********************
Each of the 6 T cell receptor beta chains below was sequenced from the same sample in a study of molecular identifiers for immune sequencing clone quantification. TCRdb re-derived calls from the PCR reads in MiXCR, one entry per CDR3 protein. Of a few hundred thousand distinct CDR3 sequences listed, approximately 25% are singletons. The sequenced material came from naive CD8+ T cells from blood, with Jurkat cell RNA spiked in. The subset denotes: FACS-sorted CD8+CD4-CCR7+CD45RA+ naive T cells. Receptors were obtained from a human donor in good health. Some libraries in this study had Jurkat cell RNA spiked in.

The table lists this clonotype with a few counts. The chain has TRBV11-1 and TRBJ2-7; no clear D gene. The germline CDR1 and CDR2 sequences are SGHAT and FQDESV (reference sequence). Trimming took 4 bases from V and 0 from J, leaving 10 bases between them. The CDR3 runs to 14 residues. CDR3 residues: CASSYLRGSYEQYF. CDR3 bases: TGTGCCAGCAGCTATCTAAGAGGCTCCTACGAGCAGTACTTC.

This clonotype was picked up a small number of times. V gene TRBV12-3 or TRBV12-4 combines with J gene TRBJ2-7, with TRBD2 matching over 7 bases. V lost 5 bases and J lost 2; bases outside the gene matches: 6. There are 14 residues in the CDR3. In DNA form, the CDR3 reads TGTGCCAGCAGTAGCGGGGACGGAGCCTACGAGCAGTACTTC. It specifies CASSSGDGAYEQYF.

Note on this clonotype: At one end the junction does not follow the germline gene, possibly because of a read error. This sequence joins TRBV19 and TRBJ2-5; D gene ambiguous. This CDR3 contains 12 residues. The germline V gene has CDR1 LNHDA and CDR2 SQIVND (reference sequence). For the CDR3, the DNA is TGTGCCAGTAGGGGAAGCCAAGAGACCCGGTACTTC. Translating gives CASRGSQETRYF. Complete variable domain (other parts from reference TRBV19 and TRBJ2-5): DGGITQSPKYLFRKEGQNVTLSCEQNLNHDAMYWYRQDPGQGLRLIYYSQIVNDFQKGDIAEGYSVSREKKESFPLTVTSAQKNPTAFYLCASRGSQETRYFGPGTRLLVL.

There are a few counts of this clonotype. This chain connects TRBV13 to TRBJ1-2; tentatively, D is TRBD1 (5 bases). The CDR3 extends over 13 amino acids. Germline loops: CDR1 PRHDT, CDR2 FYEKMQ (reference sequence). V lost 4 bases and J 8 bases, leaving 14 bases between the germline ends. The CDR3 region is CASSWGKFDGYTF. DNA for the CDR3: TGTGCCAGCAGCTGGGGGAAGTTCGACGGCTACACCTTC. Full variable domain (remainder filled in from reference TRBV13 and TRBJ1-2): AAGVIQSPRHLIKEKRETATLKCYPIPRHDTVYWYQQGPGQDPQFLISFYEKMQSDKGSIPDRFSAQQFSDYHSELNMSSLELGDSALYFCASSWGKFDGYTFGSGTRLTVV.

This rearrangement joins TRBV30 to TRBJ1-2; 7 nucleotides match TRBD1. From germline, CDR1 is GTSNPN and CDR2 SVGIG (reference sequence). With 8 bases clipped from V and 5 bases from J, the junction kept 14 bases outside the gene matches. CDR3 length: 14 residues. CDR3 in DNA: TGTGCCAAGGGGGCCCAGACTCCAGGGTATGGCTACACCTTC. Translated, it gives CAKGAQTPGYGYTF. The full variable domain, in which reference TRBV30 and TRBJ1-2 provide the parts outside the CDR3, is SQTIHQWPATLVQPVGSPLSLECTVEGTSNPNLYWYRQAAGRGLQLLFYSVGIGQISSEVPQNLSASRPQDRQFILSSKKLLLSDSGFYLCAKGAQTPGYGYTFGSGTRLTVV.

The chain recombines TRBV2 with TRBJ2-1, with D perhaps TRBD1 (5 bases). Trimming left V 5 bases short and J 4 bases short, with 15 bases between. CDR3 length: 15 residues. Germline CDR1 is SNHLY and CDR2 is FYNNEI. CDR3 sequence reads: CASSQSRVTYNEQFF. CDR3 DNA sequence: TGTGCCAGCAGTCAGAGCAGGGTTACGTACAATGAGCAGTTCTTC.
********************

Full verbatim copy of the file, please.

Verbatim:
Each of the 6 T cell receptor beta chains below was sequenced from the same sample in a study of molecular identifiers for immune sequencing clone quantification. TCRdb re-derived calls from the PCR reads in MiXCR, one entry per CDR3 protein. Of a few hundred thousand distinct CDR3 sequences listed, approximately 25% are singletons. The sequenced material came from naive CD8+ T cells from blood, with Jurkat cell RNA spiked in. The subset denotes: FACS-sorted CD8+CD4-CCR7+CD45RA+ naive T cells. Receptors were obtained from a human donor in good health. Some libraries in this study had Jurkat cell RNA spiked in.

The table lists this clonotype with a few counts. The chain has TRBV11-1 and TRBJ2-7; no clear D gene. The germline CDR1 and CDR2 sequences are SGHAT and FQDESV (reference sequence). Trimming took 4 bases from V and 0 from J, leaving 10 bases between them. The CDR3 runs to 14 residues. CDR3 residues: CASSYLRGSYEQYF. CDR3 bases: TGTGCCAGCAGCTATCTAAGAGGCTCCTACGAGCAGTACTTC.

This clonotype was picked up a small number of times. V gene TRBV12-3 or TRBV12-4 combines with J gene TRBJ2-7, with TRBD2 matching over 7 bases. V lost 5 bases and J lost 2; bases outside the gene matches: 6. There are 14 residues in the CDR3. In DNA form, the CDR3 reads TGTGCCAGCAGTAGCGGGGACGGAGCCTACGAGCAGTACTTC. It specifies CASSSGDGAYEQYF.

Note on this clonotype: At one end the junction does not follow the germline gene, possibly because of a read error. This sequence joins TRBV19 and TRBJ2-5; D gene ambiguous. This CDR3 contains 12 residues. The germline V gene has CDR1 LNHDA and CDR2 SQIVND (reference sequence). For the CDR3, the DNA is TGTGCCAGTAGGGGAAGCCAAGAGACCCGGTACTTC. Translating gives CASRGSQETRYF. Complete variable domain (other parts from reference TRBV19 and TRBJ2-5): DGGITQSPKYLFRKEGQNVTLSCEQNLNHDAMYWYRQDPGQGLRLIYYSQIVNDFQKGDIAEGYSVSREKKESFPLTVTSAQKNPTAFYLCASRGSQETRYFGPGTRLLVL.

There are a few counts of this clonotype. This chain connects TRBV13 to TRBJ1-2; tentatively, D is TRBD1 (5 bases). The CDR3 extends over 13 amino acids. Germline loops: CDR1 PRHDT, CDR2 FYEKMQ (reference sequence). V lost 4 bases and J 8 bases, leaving 14 bases between the germline ends. The CDR3 region is CASSWGKFDGYTF. DNA for the CDR3: TGTGCCAGCAGCTGGGGGAAGTTCGACGGCTACACCTTC. Full variable domain (remainder filled in from reference TRBV13 and TRBJ1-2): AAGVIQSPRHLIKEKRETATLKCYPIPRHDTVYWYQQGPGQDPQFLISFYEKMQSDKGSIPDRFSAQQFSDYHSELNMSSLELGDSALYFCASSWGKFDGYTFGSGTRLTVV.

This rearrangement joins TRBV30 to TRBJ1-2; 7 nucleotides match TRBD1. From germline, CDR1 is GTSNPN and CDR2 SVGIG (reference sequence). With 8 bases clipped from V and 5 bases from J, the junction kept 14 bases outside the gene matches. CDR3 length: 14 residues. CDR3 in DNA: TGTGCCAAGGGGGCCCAGACTCCAGGGTATGGCTACACCTTC. Translated, it gives CAKGAQTPGYGYTF. The full variable domain, in which reference TRBV30 and TRBJ1-2 provide the parts outside the CDR3, is SQTIHQWPATLVQPVGSPLSLECTVEGTSNPNLYWYRQAAGRGLQLLFYSVGIGQISSEVPQNLSASRPQDRQFILSSKKLLLSDSGFYLCAKGAQTPGYGYTFGSGTRLTVV.

The chain recombines TRBV2 with TRBJ2-1, with D perhaps TRBD1 (5 bases). Trimming left V 5 bases short and J 4 bases short, with 15 bases between. CDR3 length: 15 residues. Germline CDR1 is SNHLY and CDR2 is FYNNEI. CDR3 sequence reads: CASSQSRVTYNEQFF. CDR3 DNA sequence: TGTGCCAGCAGTCAGAGCAGGGTTACGTACAATGAGCAGTTCTTC.